The template could also be used as a guide for a pencil. The person installing the panel would simply trace a line around the template and remove the template. Later, using the line as a guide, the person would follow the line with the cutting tool. Drill-like rotary tools having a bit and brace are now commonly employed. The bit follows the edge of the locater plate. After gaining experience with using the locater plate, the use of the template may be entirely discontinued. The person would be able to estimate where the edge of the locater plate is relative to the template alignment pins and simply drill through the panel and bring the bit into contact with the edge of the locater plate, following this edge to cut away the section of panel covering the open side of the outlet box.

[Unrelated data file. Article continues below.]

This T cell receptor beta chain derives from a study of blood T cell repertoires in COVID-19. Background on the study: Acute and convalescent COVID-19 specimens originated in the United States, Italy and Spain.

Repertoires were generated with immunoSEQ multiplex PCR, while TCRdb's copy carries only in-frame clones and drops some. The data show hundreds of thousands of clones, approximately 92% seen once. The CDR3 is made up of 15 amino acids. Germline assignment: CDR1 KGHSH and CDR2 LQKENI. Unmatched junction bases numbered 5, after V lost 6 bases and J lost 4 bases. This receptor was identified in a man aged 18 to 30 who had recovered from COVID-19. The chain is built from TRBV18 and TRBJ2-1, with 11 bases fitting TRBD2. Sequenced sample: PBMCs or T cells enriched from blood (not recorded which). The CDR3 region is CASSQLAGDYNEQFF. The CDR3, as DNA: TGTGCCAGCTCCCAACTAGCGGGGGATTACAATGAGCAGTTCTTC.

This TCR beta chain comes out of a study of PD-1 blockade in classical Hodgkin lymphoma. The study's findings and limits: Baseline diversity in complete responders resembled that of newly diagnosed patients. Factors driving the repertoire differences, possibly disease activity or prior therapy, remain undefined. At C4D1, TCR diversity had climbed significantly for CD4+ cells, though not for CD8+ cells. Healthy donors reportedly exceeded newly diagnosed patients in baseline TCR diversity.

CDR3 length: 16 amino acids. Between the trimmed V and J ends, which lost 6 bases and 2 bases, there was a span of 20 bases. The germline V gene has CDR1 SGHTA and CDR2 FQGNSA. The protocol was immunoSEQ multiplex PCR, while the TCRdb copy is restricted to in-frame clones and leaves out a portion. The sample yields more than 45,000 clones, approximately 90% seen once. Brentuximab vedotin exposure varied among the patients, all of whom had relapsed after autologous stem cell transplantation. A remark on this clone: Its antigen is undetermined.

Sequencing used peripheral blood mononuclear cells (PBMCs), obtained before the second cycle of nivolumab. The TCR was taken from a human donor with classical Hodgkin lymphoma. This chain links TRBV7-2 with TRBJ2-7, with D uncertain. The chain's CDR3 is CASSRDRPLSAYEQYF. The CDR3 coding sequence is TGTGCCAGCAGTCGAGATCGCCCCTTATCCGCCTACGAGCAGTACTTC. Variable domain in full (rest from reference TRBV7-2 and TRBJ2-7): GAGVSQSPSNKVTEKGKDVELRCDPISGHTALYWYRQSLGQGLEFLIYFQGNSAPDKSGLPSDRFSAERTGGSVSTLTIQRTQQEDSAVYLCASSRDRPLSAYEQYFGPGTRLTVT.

A fifth feature of this invention is that the pins are attached to the locater plate to provide a unitary type structure. This way of attaching the pins to the locater plate makes it virtually impossible to pull the pins from the plate. The pins shall be subjected to extreme forces and could be easily jarred loose from the locater plate if precautions were not taken to prevent this from happening. This type of attachment of pins to the plate must nevertheless be accomplished in an economical fashion so the device is inexpensive. One way to accomplish this is to provide a locater plate comprising front and rear members bonded together, with heads of the pins sandwiched between these members. Each of these members have openings therein, and each have internal surfaces which abut each other. The pins each include a head element and a shaft element. The shaft elements pass through the openings in the members with the head elements being sandwiched between these members. The members are brought together in a laminate-like fashion and subjected to pressure so that the heads of the pins deform the area of the members adjacent to the head elements to push the head elements into the members. As the head elements are pushed inwardly, they form the cavities within the members. The head elements are substantially flush with the abutting surfaces of the front and rear members. This unique construction ensures that the pins are connected securely to the locater plate and will not be jarred loose. This type of construction is suitable for medium size production runs. For larger production runs it becomes economical to use conventional die casting methods. Using such casting methods, the device is a unitary structure, with the pins and locater plate being all made of the same steel, which is caste and harden in accordance with well known techniques.